Review: Tales of Xillia 2 and Responsibility

I haven’t been updating recently because the current anime season hasn’t been engaging enough for me to write about on an episode per episode basis. I may eventually do full reviews on the three shows I’m actually interested in, but for now, lets talk about a recent JRPG, one of the best I’ve had the pleasure in playing for a long time. Spoilers abound.

Some context. I’ve been a big fan of the ‘Tales of…’ series ever since playing Tales of Symphonia on the game cube, several years after its initial release. Since then, games such as Vesperia and Abyss cemented my love for the series, second only to Shin Megami Tensei when it comes to JRPG franchises, although I have yet to go back and play older tales games prior to Symphonia. Recent entries such as Graces F and even the first Tales of Xillia, however, haven’t been scratching me in all the right places compared to earlier entries, in particular my prior favorite of the series, Abyss.

In terms of story, Graces F offered fairly little in terms of theme. Most Tales game have a ‘power of friendship’ narrative which often serves as the solution to a larger theme, such as racism, technology, justice, identity, and fate. However, in Graces, other than some vague environmental lip-service had very little in terms of theme. The story seemed to be explaining to us that the solution to having no friends is the power of friendship. Needless to say, I didn’t find that particularly riveting.

More importantly is the first Xillia, which largely felt like a repeat or perhaps a revision/contradiction of Vesperia minus the theme of justice. For the sake of time, I’ll leave it at that and also note that the gameplay in both of these games felt somewhat minimalist compared to earlier entries, bolstering no world maps, less sidequests, less characters, less costumes, and generally less things to do past the main plot. Simple, pointless stuff like that that can superficially enrich a gaming experience.

So, Tales of Xillia’s sequel hit me completely by surprise. I was always going to play it of course- I hadn’t outright hated recent entries, after all. That said prior to release I was skeptical. The debt system seemed like artificial game lengthening at its worst, new protagonist Ludger being silent and having his decisions being decided by the player came out of nowhere, and multiplayer (important to me and my mulitplayer buddy) seemed to have been kneecapped by his forced inclusion and superior abilities (chromatus and weapon switching) compared to the rest of the cast. On top of that, direct Tales sequels such as Dawn of the New World usually ended up being inferior to the original product. Xillia 2, however, quickly dispelled all doubts as I (we, but I’ll continue saying I for the sake of simplicity) made my way through the game. Xillia 2 is not just a solid entry that makes me optimistic for the future of the series, it may just be my new favorite entry overall.


So, I could talk about the gameplay, which would largely be me talking about the tweaks, additions, and wealth of content, but I instead want to talk about the story and the ‘responsibility’ in the title for this post. The ‘responsibility’ refers to what is, in my mind, Xillia 2’s most important addition both to the original game, the series as a whole, JRPGs in general, games in general, and fiction in general, fantasy fiction in particular.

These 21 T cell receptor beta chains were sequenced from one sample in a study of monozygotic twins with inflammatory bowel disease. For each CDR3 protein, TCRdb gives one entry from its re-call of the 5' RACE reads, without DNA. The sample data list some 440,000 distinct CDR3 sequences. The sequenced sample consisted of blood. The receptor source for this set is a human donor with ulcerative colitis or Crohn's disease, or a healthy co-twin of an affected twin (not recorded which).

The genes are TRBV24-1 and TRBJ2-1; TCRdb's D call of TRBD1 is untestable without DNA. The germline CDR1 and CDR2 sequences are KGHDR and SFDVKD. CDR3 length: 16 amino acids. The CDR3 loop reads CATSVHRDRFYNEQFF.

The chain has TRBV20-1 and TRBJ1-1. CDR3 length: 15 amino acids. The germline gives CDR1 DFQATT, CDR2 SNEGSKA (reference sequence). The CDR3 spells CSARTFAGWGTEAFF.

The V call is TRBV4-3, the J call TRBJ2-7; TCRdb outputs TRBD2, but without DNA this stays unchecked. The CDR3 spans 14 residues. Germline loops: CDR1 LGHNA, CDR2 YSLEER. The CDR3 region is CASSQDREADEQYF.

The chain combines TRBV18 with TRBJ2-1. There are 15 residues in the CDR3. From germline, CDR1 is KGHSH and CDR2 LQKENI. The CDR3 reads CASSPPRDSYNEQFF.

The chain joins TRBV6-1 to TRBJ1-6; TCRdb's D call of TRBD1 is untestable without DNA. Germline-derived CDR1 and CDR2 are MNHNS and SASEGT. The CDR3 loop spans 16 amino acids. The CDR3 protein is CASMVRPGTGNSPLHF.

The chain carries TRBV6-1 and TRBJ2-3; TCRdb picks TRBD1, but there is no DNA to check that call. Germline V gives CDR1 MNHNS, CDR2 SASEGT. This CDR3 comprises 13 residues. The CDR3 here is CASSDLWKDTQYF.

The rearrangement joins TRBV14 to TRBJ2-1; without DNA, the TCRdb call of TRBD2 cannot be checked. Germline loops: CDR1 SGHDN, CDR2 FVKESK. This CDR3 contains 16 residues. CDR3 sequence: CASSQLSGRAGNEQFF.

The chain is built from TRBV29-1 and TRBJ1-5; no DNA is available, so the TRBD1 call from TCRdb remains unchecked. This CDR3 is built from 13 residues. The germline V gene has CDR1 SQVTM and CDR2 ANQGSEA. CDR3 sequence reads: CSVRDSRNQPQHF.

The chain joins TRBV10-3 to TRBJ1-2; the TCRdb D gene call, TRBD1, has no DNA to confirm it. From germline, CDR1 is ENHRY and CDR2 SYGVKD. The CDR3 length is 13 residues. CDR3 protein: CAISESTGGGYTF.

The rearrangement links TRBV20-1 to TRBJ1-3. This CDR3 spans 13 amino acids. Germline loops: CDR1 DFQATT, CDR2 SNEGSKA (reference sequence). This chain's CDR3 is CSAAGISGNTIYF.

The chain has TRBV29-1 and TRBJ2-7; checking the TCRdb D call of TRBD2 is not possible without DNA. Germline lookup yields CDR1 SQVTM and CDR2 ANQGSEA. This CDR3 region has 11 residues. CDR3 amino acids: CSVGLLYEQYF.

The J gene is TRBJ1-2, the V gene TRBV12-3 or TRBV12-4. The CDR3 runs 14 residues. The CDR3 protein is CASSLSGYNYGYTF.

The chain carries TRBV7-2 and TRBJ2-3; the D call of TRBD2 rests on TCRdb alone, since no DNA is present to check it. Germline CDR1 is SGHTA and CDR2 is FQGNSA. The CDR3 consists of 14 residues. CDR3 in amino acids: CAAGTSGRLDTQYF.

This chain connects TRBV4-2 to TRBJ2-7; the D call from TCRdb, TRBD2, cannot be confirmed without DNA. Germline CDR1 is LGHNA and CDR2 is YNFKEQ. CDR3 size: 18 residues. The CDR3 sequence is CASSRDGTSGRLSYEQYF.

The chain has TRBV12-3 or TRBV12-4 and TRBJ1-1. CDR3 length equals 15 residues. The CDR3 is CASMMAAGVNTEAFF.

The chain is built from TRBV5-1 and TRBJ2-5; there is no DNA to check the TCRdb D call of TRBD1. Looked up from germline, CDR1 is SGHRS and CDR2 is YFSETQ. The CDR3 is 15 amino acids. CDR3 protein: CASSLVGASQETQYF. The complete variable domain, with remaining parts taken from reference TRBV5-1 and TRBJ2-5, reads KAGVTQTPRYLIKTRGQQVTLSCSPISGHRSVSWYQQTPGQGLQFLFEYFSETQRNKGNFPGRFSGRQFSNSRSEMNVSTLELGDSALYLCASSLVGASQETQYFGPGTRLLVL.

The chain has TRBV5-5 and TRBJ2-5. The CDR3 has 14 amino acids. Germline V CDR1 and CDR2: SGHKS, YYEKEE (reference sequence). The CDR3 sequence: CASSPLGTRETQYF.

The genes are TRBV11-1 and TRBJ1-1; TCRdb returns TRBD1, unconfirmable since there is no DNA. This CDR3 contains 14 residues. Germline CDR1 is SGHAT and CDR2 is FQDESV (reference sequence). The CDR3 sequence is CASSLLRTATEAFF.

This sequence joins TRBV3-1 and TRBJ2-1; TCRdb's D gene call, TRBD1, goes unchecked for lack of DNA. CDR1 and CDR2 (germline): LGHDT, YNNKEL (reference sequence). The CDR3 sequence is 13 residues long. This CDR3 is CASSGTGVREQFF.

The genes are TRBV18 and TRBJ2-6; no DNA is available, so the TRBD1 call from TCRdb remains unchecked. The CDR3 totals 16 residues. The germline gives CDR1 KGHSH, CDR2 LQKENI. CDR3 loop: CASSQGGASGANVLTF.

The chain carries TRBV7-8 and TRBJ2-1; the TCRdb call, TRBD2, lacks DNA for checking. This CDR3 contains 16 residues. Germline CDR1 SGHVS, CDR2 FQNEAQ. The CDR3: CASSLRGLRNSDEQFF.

The original Xillia lacked responsibility. What do I mean by that? Well, to explain it in as few words as possible, no one had a job, or a role really. Sure, Milla was Maxwell, but during the game she can basically do whatever she wants, namely a vengeance quest against the humans using spyrix technology, characters such as Ivar clearing up loose ends. Sure, Jude was a medical student, but he quits school during the game’s runtime to join Milla on her journey. Sure, Alvin’s a mercenary, but he’s just hanging around to betray the party, although hints of being tied down can be seen through his dying mother subplot. I could go on, but the point is that for the most part, none of these characters have responsibility- those with power can use it however they want, and anyone can do anything they desire with their only obstacles being with those whose desires conflict, namely Gaius and Exodus among others. All other fantasy fiction has this element, and it lacks responsibility- they have a responsibility to save the world, something so grand and abstract that it can’t possibly relate to everyday existence in reality, but that’s usually about it. I believe that’s why it’s called ‘fantasy’ fiction- not just because of the literal setting of dungeons and dragons, of magic and wide open landscapes and heroes and villains, but as an escape from what ties us down in day to day life, where we can live through the protagonists who can do what they want and gleam self worth through defeating a bad guy and saving the day.

Xillia 2 begins aggressively. Upon selecting new game, you’re thrown into a battle where you’ll be confused and probably fumbling about helplessly, even if you’ve played a Tales game before, you’ll likely be fumbling around because such a sudden fight with no tutorial happens so soon. Afterwards, the game throws you into more fighting as it briskly tutorialises you in a test set by Julius, the brother who was just trying to kill you in the dream the game began with. Despite all this, you still fail after being presented by numerous choices set up by the game’s new choice system, regardless of what you pick. Following that, Ludger has to deal with a terrorist attack on his first day working at a railway station, meeting a young eight year old girl during said terrorist attack, having to kill an alternate version of his brother using a mysterious new power, and being settled with a 20 million gald debt that seems almost impossible to pay off. Immediately, Ludger is burdened with more responsibility than he probably knows how to deal with- he’s in crippling debt, needs to to jobs to pay off such a debt, and all the while he has to protect Elle, the girl he met who is trying to search for her Daddy. After all, who else would help her?